Some time back, I wrote that the three things retired people worry about most is riches, relationships and health. Speaking personally, I think that prosperity, or running out of cash occupies the top spot on elderly retired people’s minds and wellbeing is a close second. Part of the reason is that improvements in health care and changes in attitude have made it possible for us to live and remain active more than ever.
The major issue with health is to keep healthy and strong enough to enjoy being active and maintain our immune systems running at peak efficiency. Staying fit, that is the issue. Being retired means you can work and sleep as much as you desire. And it becomes easier to sit on the porch as we age. At my last physical, my doctor said it was not too late to become active and increase my endurance and strength.
It’s not how long you have been alive that make you older, it is the lack of action and a fantastic positive attitude as you get older. Studies have demonstrated time and again that our sedentary lifestyles are bad for our health and that busy folks love life and age better with fewer health issues. Despite the fact that you know that this is true, you may think that it’s too late to become busy or be convinced that you can not do it, but that is not true either.
Speak with your doctor about any restrictions you may have, then become active. You can enjoy sports and experience. And we are not talking about taking a casual stroll, light gardening or walking. We’re talking about really increasing your heart rate and pushing yourself a little. When it comes to fitness and health, it is difficult to win against the advantages of a swimming pool. Swimming is the best exercise in regards to improving muscle strength and cardiovascular fitness. It’s easy on the joints, (making it an ideal selection for elderly people), helps increase flexibility, improves bone density and heart health.
Did you know?
According to the CDC, swimming and other water-based workouts are safe and effective irrespective of your age. I read one study that indicated that older adults who swam were 33 percent less likely to drop, a significant cause of injury in older people 70. I’m not sure how they arrive at these numbers, but anything that increases strength and muscle tone must help. If “weight lifting” or “going to the gym” conjures images of youthful body builders pumping iron, then it is time to rethink this kind of exercise and examine the benefits which could be gained including assurance, better sleep and more powerful muscles and bones.
Articles on the CDC site suggest strength training helps relieve arthritis pain and reduced a elderly persons likelihood of a fall. Weight lifting programs can be tailored to fit people of all ages and skills. Strength training can be a safe and effective exercise for older adults but we need to be careful and not over extend ourselves when we begin. Have a look at some pot bell exercises and use low weights to prevent sore muscles. Or just plain old walking helps people connect with nature, keep moving and enjoy the benefits of being outside and interacting with different folks.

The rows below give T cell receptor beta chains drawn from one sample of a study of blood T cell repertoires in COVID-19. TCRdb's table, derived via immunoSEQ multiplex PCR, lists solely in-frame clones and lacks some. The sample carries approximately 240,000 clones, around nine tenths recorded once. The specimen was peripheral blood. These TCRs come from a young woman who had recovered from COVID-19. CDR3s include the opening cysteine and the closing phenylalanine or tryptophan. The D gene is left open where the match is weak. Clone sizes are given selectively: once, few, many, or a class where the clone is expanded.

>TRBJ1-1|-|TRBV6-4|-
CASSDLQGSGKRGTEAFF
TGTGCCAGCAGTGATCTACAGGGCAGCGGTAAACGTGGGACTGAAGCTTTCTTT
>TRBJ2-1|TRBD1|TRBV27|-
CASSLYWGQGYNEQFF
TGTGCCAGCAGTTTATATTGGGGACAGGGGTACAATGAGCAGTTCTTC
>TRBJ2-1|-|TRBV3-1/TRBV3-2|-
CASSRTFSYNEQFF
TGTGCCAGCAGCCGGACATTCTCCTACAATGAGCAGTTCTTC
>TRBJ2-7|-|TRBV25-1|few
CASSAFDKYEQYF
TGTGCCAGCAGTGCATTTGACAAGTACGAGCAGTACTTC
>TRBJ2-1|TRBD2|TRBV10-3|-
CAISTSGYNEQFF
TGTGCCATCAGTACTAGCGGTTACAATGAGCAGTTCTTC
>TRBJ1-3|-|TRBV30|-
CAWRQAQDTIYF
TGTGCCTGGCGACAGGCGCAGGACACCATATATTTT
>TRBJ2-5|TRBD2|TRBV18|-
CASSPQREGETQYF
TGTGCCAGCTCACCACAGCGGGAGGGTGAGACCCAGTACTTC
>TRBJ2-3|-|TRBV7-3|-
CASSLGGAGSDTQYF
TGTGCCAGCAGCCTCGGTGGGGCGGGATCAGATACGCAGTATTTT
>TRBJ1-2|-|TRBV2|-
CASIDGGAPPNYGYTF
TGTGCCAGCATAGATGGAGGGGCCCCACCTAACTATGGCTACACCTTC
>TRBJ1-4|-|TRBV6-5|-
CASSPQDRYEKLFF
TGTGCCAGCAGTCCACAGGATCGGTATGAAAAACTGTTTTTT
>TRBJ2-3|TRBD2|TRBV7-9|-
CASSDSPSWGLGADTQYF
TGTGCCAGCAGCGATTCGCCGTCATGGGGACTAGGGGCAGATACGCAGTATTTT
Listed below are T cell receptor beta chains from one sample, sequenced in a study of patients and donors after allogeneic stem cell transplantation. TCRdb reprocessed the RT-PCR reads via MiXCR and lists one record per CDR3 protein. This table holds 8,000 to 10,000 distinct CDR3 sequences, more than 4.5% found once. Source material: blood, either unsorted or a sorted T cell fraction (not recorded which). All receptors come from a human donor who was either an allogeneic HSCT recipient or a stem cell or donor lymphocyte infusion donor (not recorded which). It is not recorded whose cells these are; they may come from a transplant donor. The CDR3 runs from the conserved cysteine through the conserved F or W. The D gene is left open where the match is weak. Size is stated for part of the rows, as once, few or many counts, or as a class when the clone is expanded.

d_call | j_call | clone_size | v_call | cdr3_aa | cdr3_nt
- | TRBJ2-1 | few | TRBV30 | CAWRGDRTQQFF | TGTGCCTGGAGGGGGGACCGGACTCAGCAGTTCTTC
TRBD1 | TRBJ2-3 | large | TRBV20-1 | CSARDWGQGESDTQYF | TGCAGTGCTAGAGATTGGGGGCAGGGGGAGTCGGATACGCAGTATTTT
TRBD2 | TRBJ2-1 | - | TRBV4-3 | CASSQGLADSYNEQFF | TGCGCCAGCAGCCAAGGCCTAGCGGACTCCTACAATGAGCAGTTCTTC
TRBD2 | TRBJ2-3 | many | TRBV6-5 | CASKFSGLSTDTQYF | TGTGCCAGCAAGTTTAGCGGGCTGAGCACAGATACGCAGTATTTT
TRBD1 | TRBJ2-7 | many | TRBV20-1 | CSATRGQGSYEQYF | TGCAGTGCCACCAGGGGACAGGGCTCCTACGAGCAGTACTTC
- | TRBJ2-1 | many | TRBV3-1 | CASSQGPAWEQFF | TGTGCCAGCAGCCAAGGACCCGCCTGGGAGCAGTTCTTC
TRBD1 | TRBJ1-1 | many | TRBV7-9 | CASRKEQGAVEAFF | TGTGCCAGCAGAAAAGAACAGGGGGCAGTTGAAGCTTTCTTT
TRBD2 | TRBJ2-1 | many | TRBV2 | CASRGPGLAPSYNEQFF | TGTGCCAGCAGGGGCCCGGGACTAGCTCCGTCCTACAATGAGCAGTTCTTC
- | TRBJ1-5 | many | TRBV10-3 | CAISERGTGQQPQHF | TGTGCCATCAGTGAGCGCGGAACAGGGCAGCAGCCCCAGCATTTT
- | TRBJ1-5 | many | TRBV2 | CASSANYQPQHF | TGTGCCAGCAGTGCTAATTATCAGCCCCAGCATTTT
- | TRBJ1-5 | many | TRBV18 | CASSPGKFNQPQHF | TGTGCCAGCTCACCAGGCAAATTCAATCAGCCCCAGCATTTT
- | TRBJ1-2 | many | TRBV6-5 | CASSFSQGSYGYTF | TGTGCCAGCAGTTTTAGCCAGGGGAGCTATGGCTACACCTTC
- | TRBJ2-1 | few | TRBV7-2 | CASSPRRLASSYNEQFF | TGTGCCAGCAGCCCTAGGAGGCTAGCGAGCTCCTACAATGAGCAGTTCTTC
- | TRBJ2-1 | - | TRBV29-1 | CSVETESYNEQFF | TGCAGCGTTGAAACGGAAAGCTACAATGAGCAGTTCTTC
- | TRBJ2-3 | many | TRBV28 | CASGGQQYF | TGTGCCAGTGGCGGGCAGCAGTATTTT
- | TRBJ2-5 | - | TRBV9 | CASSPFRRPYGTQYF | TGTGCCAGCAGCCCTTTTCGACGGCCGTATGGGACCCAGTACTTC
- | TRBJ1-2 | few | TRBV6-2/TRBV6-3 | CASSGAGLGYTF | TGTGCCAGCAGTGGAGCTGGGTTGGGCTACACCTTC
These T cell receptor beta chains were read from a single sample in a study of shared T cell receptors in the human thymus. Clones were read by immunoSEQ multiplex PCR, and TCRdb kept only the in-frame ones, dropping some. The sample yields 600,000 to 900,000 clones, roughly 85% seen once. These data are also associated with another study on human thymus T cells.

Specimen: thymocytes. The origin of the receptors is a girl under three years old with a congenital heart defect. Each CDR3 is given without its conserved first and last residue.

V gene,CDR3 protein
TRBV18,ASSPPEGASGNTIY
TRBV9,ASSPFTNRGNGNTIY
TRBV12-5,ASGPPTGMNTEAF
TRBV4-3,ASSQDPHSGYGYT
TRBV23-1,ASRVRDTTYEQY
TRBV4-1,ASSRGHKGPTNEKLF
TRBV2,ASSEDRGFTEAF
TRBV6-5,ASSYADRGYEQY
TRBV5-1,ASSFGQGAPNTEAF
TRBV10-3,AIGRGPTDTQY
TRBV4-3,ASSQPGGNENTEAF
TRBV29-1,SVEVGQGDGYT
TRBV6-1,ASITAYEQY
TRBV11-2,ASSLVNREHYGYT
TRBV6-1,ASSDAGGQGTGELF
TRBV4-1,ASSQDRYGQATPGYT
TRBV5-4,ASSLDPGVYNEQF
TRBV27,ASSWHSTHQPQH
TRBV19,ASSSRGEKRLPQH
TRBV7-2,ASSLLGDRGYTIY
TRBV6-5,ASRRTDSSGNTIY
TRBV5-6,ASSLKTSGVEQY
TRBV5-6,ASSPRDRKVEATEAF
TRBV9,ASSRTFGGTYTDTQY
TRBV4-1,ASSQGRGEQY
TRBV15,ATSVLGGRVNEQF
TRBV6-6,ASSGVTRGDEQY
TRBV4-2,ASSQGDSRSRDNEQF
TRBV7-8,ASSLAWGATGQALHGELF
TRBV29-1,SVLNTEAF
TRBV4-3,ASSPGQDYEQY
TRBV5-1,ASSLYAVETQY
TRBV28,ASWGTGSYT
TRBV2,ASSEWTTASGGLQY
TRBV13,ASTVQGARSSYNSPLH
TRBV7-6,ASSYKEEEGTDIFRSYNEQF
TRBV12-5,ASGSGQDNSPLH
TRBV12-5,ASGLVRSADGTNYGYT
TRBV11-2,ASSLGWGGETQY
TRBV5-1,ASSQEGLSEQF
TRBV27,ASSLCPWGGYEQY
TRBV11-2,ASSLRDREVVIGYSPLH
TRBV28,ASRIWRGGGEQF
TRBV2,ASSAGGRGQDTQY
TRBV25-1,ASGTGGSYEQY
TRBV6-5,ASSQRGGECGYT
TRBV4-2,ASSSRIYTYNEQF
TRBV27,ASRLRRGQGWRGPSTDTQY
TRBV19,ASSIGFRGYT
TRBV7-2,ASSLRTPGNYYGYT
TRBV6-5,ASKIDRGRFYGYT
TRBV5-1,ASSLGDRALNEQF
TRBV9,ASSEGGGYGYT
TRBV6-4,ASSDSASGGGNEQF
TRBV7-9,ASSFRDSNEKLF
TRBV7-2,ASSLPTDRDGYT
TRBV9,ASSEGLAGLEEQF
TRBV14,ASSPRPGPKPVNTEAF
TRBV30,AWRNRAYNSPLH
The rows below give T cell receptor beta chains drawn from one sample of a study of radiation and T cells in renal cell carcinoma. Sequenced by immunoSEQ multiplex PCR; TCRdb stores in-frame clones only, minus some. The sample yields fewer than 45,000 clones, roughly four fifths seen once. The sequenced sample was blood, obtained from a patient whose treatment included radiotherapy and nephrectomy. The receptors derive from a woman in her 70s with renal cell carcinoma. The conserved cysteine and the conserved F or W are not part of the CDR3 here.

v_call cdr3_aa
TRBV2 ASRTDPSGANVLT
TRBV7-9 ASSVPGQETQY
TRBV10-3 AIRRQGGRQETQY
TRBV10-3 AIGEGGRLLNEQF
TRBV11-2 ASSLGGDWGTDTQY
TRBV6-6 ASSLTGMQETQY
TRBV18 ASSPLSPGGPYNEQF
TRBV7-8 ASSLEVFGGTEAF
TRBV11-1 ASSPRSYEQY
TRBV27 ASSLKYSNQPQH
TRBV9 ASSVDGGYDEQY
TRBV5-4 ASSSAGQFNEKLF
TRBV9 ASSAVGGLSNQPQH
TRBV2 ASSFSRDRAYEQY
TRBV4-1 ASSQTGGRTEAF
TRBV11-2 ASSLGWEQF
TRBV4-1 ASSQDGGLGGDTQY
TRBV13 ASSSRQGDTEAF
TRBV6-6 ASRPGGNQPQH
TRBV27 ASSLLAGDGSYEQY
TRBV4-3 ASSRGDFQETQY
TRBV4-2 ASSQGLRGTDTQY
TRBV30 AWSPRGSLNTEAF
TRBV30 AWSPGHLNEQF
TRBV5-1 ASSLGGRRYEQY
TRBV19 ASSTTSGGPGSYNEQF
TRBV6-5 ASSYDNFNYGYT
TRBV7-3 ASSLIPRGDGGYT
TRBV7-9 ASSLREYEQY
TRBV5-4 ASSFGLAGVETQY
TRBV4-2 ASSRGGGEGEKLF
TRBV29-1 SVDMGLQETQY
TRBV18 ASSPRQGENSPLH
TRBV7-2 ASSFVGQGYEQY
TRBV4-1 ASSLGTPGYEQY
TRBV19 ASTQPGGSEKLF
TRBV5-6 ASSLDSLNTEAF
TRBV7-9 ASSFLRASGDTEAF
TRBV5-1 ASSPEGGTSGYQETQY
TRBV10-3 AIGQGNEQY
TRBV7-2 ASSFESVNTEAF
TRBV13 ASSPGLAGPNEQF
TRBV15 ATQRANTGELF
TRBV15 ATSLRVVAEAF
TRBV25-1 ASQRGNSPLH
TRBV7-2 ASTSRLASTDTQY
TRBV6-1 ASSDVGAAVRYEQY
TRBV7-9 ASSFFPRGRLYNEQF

Keep in mind
Older folks do everything from charity walk/run occasions to handling the Appalachian Trail. A well earned feeling of liberty is at the top the list of advantages for most hikers. Nature provides an escape from everyday stress and promotes longer periods of action in relation to a walk around the area can. Other health benefits include better heart health, circulation, freedom and a reduced risk of hospitalization. This one can be a bit more challenging. Butif you do not like exercising on your own, the teamwork of organized sports may be just the ticket to better health. Adult sports leagues all around the nation offer everything from basketball to softball.
Whatever your game of choice is, there is a great chance you’ll see others playing in your area, so join up and reap the physical and psychological benefits and make some new friends at exactly the exact same time. If you aren’t into more active sports, yoga can offer the exercise benefits you’re looking for. While I haven’t practiced yoga, I do know several individuals who practice Hatha yoga. Taking the opportunity to move through presents is definitely worthwhile in getting increased flexibility and stress relief.
You can practice by yourself with just a video for a manual or join a course. Yoga will help improve your muscle strength, improve circulation and flexibility and decrease your stress level. Staying healthy and fit are key to enjoying retirement. Many men and women retire and start living the great life. Staying up late, eating more and sitting on the sofa more. Most of us stop getting enough exercise and it is not long until we are, over weight, out of shape and out of breath. And it’s easier to not do anything about it.